Striding confidently despite the bumps along the way
When my oldest daughter was a toddler, we lived in a cabin next door to my in-laws’ cottage. In the mornings I would open the door and send her off across the driveway to have breakfast with Gramma and Grandpa. They actually referred to it as “breckie” — a special time for all involved. With me standing at my door and Gramma standing at her door, we would watch Emily make her way across the driveway. She would watch her feet, stopping to pick up an interesting rock, looking back to see if I was watching, wander over to look at a bug, veer back to the driveway, look up at Gramma, look at her feet, and so on. You get the picture. It took her quite a while to get from door to door, a journey that usually takes under a minute.
It is possible to watch your step too closely. It’s easy to get sidetracked, or even lose the path to the goal entirely. This summer, a friend gave me some good advice: watch my feet less and keep my eye on my destination. This may seem kind of common sense to you, but to me it was a revelation.
It’s easy to spend too much time watching my feet. Easy to worry about the next step, to wonder if I have firm footing. But this really slows me down, and before I know it I’m bumping into a tree or coming up against a wall. Ouch! Instead, I find I get to my destination so much faster by marching confidently forward and assuming my feet are agile and will keep me upright. So what if I walk through a few puddles or even stumble over a rock? Confidence is key: if I stumble I will regain my footing and continue toward my goal. With my eyes on the goal I’m less distracted by interesting but nonessential details.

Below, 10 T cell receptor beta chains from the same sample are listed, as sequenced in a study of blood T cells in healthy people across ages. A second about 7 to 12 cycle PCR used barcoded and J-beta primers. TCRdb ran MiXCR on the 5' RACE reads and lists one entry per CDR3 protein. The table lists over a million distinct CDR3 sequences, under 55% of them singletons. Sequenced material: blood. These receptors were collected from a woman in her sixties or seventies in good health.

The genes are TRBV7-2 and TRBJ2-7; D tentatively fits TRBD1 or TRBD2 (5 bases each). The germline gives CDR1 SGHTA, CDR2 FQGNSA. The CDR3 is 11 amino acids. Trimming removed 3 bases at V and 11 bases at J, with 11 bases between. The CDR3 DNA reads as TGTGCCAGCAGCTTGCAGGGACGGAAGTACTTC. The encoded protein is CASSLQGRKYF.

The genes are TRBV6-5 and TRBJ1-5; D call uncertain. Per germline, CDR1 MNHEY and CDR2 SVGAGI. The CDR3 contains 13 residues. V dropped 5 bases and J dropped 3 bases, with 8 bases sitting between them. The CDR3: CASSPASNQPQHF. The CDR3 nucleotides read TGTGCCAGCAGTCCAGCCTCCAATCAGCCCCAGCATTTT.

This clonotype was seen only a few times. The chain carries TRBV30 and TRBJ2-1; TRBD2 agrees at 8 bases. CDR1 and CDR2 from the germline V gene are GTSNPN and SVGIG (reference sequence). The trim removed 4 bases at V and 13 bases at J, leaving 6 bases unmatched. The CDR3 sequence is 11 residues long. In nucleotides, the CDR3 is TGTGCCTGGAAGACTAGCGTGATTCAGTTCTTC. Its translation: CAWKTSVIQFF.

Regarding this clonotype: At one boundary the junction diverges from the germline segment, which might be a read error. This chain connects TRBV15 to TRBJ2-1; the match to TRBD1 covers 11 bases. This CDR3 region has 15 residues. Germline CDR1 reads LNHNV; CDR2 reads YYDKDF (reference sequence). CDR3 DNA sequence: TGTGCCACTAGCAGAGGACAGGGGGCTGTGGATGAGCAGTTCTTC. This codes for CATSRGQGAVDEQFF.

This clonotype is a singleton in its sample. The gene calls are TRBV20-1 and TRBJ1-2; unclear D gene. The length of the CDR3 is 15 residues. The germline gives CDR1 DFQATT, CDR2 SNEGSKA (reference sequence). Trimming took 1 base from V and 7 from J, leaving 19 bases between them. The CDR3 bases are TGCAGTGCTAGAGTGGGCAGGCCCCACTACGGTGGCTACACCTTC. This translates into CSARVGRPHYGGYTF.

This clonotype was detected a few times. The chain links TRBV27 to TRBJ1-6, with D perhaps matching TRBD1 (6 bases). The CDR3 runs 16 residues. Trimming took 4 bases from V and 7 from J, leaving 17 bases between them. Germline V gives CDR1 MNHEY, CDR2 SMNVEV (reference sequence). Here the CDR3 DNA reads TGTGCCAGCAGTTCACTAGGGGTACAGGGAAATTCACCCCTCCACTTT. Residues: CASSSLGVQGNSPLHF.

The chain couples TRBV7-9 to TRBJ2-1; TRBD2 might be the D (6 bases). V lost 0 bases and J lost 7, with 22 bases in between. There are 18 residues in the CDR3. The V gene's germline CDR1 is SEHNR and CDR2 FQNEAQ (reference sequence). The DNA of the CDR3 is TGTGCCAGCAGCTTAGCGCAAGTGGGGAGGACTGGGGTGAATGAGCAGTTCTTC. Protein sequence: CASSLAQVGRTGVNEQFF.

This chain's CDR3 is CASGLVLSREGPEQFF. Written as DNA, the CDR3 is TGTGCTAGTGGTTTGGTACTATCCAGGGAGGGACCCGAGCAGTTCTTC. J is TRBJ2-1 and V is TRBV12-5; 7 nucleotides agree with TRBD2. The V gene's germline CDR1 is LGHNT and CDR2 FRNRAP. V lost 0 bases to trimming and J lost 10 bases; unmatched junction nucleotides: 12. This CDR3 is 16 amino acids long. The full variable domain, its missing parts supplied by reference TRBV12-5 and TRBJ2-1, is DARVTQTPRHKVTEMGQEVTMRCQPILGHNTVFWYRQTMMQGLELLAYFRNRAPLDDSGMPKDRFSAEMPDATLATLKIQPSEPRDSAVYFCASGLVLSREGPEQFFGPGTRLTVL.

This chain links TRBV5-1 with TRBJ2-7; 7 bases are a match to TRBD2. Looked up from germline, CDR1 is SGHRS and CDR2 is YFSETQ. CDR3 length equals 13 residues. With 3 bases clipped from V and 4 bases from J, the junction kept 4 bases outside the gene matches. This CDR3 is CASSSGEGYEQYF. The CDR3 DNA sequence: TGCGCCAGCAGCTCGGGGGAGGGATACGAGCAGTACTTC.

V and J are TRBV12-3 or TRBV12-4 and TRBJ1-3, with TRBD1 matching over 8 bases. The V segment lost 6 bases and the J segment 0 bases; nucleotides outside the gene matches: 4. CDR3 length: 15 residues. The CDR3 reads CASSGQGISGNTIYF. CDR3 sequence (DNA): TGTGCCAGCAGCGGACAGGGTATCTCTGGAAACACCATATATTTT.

I see this is true with our work here at The River Center. Sometimes I am too concerned about where my feet are today, that I don’t move forward with confidence to where we are going. I want to worry less about the occasional dip in the path and move with confidence toward our goals. And they are great goals! The Board of Trustees has created and approved a three-year strategic plan. We are all excited about where we are going. Our plans include expanding our programs so that more individuals and families can participate — no matter where they live and what kind of transportation they have. We are working on capturing the positive changes programs make in the lives of our participants so that we can tell our story better. We are also moving toward more stable and sustainable finances and Board.
There is a saying, “He who aims at nothing hits it.” What are your goals? Are you wishing you were a better parent but haven’t done anything about that? Do the same issues keep coming up again and again? The parenting years are so busy it’s very easy to “keep your eyes on your feet” instead of looking to goals you have for your family. Want to start being intentional? Sign up for one of our fall parenting classes. New classes begin the week of September 16. Our website, www.rivercenter.us has a full listing of our programs.
Or perhaps you have been thinking you need to get a better job. But it is so much easier to just keep getting up and going to the job you have. Getting another job means looking up and looking at where you want to go. Why not take some deliberate steps toward that different job, like making an appointment with our Employment Specialist? She will help you update your resume, suggest appropriate websites and show you how to successfully navigate the job search.
Let’s agree to look forward and focus on where we want to be. Don’t look at your feet — look at what is ahead. Sign up for a parenting class, dust off the resume, take a workshop on a topic of interest. Be intentional and reach your goals. We are here to help. Give us a call at 924-6800 or email@example.com.
Margaret Nelson is the Executive Director of the River Center.